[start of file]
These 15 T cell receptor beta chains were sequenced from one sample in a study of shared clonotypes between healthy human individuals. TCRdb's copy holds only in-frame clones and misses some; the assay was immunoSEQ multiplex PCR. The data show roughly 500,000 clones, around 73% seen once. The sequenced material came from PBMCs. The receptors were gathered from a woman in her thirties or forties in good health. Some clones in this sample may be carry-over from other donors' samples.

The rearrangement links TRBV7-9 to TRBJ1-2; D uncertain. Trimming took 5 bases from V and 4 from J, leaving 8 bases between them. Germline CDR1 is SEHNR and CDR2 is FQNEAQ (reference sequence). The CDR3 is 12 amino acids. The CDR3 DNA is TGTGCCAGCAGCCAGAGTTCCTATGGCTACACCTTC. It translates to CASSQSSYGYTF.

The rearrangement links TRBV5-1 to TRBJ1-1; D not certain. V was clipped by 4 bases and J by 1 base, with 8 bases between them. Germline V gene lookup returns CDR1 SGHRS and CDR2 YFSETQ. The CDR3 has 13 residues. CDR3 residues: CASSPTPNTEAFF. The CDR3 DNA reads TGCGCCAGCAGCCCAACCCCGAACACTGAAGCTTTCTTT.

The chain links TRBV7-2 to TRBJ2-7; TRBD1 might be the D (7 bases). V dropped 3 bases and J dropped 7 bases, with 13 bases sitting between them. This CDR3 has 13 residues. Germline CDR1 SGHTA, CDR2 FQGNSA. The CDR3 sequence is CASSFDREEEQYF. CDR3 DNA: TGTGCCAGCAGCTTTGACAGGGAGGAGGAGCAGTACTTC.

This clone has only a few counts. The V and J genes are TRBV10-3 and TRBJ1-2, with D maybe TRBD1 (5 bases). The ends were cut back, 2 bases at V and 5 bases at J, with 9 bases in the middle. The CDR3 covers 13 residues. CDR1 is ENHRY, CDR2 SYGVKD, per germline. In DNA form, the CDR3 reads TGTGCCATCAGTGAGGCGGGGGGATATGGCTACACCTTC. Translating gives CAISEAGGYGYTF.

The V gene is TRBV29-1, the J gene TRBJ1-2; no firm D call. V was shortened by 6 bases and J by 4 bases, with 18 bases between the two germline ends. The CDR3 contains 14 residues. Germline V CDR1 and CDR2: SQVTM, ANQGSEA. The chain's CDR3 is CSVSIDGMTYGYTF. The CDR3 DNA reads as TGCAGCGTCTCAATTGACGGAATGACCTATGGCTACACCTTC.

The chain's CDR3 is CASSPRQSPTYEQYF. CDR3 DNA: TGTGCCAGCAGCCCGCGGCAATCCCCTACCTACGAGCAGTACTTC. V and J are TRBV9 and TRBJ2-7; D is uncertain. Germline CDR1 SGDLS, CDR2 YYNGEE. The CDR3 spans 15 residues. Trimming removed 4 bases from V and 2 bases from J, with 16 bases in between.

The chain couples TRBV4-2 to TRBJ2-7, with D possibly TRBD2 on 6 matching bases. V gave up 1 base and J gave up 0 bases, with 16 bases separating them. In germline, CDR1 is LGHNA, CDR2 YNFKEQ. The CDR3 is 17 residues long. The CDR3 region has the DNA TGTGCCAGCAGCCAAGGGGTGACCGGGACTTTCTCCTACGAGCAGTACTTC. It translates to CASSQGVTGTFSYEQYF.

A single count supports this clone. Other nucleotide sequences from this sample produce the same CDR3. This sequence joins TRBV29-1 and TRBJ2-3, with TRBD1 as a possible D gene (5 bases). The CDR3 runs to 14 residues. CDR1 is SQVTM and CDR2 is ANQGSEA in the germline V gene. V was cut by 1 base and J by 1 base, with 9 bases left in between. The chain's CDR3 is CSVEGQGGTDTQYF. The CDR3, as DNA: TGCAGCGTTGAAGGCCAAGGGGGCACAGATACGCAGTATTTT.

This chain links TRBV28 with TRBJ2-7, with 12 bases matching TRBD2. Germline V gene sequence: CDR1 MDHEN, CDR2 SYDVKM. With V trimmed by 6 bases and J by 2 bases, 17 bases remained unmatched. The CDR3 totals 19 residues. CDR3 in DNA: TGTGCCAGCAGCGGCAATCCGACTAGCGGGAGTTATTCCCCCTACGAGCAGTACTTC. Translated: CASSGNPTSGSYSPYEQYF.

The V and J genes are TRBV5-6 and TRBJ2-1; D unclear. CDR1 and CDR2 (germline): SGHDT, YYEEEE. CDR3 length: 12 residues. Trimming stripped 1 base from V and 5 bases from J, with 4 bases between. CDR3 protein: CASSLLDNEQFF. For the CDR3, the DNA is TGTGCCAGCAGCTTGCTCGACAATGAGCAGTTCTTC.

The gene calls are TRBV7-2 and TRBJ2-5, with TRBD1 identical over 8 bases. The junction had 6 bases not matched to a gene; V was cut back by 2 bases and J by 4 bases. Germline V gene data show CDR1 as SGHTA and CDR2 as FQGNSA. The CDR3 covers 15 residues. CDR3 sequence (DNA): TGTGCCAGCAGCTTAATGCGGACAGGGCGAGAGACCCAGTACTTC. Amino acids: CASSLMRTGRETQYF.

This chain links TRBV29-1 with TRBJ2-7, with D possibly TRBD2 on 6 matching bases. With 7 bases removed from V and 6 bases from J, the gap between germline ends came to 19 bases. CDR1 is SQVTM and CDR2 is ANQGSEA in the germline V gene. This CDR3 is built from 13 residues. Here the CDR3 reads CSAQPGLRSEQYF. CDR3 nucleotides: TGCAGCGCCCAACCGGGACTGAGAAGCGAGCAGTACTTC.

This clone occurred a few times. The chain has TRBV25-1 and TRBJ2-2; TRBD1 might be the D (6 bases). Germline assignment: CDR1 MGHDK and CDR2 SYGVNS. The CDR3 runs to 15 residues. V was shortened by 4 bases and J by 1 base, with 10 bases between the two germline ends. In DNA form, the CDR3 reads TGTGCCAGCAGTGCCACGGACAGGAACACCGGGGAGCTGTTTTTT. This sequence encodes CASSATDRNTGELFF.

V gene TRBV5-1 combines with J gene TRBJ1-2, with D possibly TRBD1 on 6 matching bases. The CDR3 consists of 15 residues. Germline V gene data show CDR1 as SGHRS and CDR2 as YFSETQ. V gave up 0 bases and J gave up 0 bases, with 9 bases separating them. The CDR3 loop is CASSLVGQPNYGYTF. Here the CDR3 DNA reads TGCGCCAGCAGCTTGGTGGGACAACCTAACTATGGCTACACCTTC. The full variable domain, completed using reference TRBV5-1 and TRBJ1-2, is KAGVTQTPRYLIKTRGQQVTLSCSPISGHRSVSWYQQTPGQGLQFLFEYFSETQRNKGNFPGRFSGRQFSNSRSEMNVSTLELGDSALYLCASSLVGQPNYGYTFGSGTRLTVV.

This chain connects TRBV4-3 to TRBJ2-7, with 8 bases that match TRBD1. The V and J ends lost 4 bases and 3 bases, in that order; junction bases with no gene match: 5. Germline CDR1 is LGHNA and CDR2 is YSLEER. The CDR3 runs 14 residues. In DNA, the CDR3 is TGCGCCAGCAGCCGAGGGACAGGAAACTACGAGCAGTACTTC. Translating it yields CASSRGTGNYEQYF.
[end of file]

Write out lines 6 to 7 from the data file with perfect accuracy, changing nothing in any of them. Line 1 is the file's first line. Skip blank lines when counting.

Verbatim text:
The V gene is TRBV29-1, the J gene TRBJ1-2; no firm D call. V was shortened by 6 bases and J by 4 bases, with 18 bases between the two germline ends. The CDR3 contains 14 residues. Germline V CDR1 and CDR2: SQVTM, ANQGSEA. The chain's CDR3 is CSVSIDGMTYGYTF. The CDR3 DNA reads as TGCAGCGTCTCAATTGACGGAATGACCTATGGCTACACCTTC.

The chain's CDR3 is CASSPRQSPTYEQYF. CDR3 DNA: TGTGCCAGCAGCCCGCGGCAATCCCCTACCTACGAGCAGTACTTC. V and J are TRBV9 and TRBJ2-7; D is uncertain. Germline CDR1 SGDLS, CDR2 YYNGEE. The CDR3 spans 15 residues. Trimming removed 4 bases from V and 2 bases from J, with 16 bases in between.